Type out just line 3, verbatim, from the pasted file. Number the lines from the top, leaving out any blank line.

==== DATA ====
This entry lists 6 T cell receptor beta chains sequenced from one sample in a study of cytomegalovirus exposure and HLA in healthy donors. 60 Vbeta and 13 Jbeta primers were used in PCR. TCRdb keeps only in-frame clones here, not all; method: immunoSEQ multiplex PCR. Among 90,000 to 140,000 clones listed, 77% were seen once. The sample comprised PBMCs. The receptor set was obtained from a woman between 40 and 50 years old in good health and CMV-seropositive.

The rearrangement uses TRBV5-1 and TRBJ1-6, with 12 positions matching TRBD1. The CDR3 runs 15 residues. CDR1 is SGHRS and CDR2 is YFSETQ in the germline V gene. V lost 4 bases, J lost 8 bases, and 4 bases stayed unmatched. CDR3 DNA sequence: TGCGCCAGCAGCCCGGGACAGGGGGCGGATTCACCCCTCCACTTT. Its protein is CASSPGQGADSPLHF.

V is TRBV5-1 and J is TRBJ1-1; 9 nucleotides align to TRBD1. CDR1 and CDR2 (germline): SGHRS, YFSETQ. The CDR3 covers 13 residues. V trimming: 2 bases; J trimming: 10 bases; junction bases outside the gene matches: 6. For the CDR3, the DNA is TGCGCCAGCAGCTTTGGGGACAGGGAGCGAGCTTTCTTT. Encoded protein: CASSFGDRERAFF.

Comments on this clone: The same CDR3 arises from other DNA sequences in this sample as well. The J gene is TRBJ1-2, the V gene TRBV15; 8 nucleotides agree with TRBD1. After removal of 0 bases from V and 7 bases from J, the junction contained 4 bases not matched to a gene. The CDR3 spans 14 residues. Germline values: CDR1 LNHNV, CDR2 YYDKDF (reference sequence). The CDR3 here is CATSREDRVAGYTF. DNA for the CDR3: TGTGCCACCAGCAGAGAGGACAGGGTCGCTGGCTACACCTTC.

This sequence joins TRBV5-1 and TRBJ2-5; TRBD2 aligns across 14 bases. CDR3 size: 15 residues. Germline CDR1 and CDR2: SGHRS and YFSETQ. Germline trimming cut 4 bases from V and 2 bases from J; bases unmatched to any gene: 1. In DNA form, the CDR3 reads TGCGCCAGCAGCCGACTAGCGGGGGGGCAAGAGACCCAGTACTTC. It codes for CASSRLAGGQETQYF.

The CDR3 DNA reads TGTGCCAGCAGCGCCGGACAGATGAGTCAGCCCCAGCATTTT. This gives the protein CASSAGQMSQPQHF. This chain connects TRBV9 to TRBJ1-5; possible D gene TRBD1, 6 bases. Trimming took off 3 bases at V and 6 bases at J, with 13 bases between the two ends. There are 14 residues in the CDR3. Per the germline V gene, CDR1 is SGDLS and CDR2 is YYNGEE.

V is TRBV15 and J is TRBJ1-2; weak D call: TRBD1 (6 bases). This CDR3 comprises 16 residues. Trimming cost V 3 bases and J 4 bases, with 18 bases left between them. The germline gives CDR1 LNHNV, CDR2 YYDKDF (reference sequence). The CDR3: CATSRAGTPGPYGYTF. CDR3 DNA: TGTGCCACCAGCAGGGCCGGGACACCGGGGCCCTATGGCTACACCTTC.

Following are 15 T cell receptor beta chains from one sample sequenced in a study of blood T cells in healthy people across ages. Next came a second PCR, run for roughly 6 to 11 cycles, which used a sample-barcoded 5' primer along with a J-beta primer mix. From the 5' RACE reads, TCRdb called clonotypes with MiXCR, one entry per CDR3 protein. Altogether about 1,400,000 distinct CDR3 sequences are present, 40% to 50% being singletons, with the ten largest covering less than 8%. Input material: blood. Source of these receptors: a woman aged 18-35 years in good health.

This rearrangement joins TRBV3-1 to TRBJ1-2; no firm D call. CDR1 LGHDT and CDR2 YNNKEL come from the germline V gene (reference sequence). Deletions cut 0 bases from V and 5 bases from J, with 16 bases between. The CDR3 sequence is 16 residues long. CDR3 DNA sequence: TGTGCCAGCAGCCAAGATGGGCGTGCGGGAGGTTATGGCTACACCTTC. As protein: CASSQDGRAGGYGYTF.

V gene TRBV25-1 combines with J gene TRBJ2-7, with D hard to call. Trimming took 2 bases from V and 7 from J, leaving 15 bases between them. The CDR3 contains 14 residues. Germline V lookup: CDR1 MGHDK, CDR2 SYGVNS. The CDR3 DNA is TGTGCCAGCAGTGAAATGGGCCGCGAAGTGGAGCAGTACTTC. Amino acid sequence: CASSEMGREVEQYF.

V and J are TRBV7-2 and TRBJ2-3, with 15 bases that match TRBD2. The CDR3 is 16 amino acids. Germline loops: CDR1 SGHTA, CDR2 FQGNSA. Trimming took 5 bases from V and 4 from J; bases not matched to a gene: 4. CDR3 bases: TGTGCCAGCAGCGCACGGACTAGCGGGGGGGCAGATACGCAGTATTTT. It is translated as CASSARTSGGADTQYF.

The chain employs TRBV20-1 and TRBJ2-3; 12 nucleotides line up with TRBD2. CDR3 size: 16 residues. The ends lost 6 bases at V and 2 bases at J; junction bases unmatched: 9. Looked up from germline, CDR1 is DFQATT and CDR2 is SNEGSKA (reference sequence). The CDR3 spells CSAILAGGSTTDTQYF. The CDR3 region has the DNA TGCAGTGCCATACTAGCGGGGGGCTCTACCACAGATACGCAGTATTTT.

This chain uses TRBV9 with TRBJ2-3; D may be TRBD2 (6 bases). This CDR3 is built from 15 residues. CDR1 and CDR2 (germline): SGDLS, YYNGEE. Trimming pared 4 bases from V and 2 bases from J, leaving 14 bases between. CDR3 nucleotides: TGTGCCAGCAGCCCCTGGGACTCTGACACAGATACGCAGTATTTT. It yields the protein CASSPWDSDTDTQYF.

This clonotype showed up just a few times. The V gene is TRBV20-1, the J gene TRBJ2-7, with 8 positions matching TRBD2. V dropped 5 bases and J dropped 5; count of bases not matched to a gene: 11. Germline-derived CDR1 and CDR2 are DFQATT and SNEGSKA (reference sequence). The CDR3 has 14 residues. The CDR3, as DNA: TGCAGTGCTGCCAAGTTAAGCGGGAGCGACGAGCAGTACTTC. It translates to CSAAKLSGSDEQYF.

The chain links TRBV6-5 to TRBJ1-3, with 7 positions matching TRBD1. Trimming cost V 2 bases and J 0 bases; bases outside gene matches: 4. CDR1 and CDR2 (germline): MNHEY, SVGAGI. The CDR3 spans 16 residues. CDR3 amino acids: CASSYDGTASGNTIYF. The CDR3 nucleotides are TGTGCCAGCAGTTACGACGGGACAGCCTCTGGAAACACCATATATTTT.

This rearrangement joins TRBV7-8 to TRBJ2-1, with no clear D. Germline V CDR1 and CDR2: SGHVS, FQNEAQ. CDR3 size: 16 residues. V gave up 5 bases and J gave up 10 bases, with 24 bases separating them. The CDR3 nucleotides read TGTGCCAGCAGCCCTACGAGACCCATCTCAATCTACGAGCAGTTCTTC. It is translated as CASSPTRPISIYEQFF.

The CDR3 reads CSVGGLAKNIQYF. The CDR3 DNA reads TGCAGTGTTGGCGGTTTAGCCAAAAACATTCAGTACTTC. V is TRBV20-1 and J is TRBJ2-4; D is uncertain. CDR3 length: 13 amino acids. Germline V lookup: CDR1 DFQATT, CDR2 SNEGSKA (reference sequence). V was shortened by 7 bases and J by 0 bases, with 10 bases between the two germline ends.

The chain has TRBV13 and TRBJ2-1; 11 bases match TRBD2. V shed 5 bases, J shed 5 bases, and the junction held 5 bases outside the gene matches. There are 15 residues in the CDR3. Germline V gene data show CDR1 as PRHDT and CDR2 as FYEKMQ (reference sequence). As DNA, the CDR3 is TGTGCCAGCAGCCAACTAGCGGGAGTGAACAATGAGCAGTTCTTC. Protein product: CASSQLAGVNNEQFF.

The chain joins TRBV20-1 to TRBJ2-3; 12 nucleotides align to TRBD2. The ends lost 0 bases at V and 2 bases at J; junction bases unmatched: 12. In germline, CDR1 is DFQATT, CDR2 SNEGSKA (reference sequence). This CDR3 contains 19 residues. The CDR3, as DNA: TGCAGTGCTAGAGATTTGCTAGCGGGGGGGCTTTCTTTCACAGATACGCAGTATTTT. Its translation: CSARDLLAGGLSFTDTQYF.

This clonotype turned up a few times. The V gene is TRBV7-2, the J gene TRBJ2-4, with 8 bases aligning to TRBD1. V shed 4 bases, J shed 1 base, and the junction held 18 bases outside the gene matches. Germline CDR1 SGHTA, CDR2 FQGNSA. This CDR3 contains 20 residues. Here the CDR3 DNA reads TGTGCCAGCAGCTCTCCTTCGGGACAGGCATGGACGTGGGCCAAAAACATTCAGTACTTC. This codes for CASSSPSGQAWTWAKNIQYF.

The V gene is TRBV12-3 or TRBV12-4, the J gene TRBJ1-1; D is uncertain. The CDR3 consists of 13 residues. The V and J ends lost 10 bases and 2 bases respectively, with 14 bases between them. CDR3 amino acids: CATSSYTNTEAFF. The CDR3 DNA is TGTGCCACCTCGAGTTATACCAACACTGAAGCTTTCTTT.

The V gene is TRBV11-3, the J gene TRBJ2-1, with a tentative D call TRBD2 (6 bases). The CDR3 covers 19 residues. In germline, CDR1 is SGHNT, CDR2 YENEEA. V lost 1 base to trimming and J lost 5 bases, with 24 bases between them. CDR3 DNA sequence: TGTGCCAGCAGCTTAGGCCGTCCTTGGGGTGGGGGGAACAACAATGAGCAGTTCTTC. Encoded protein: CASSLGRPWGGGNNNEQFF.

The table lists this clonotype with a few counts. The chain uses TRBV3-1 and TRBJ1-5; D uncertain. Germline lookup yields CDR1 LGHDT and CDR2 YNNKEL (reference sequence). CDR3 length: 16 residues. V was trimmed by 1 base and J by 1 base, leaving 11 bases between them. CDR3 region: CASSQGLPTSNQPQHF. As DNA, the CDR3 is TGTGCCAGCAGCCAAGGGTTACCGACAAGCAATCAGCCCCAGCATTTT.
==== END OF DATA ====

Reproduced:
V is TRBV5-1 and J is TRBJ1-1; 9 nucleotides align to TRBD1. CDR1 and CDR2 (germline): SGHRS, YFSETQ. The CDR3 covers 13 residues. V trimming: 2 bases; J trimming: 10 bases; junction bases outside the gene matches: 6. For the CDR3, the DNA is TGCGCCAGCAGCTTTGGGGACAGGGAGCGAGCTTTCTTT. Encoded protein: CASSFGDRERAFF.